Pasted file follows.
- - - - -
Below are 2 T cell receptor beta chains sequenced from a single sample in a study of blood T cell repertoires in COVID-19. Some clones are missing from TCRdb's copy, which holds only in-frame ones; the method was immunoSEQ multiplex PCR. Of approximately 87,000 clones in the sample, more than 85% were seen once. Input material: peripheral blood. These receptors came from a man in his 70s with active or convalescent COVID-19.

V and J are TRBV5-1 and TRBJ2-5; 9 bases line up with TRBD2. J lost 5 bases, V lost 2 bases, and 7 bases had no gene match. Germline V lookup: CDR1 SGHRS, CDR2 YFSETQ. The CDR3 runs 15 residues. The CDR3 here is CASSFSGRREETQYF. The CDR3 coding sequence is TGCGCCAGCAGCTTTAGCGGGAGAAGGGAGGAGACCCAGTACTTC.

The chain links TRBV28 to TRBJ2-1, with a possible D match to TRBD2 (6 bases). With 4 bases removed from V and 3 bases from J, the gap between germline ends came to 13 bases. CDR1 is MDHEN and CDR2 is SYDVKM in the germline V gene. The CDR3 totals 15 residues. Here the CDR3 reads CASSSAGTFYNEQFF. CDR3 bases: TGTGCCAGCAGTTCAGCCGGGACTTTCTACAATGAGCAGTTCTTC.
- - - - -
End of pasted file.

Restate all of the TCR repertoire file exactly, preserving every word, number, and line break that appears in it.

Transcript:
Below are 2 T cell receptor beta chains sequenced from a single sample in a study of blood T cell repertoires in COVID-19. Some clones are missing from TCRdb's copy, which holds only in-frame ones; the method was immunoSEQ multiplex PCR. Of approximately 87,000 clones in the sample, more than 85% were seen once. Input material: peripheral blood. These receptors came from a man in his 70s with active or convalescent COVID-19.

V and J are TRBV5-1 and TRBJ2-5; 9 bases line up with TRBD2. J lost 5 bases, V lost 2 bases, and 7 bases had no gene match. Germline V lookup: CDR1 SGHRS, CDR2 YFSETQ. The CDR3 runs 15 residues. The CDR3 here is CASSFSGRREETQYF. The CDR3 coding sequence is TGCGCCAGCAGCTTTAGCGGGAGAAGGGAGGAGACCCAGTACTTC.

The chain links TRBV28 to TRBJ2-1, with a possible D match to TRBD2 (6 bases). With 4 bases removed from V and 3 bases from J, the gap between germline ends came to 13 bases. CDR1 is MDHEN and CDR2 is SYDVKM in the germline V gene. The CDR3 totals 15 residues. Here the CDR3 reads CASSSAGTFYNEQFF. CDR3 bases: TGTGCCAGCAGTTCAGCCGGGACTTTCTACAATGAGCAGTTCTTC.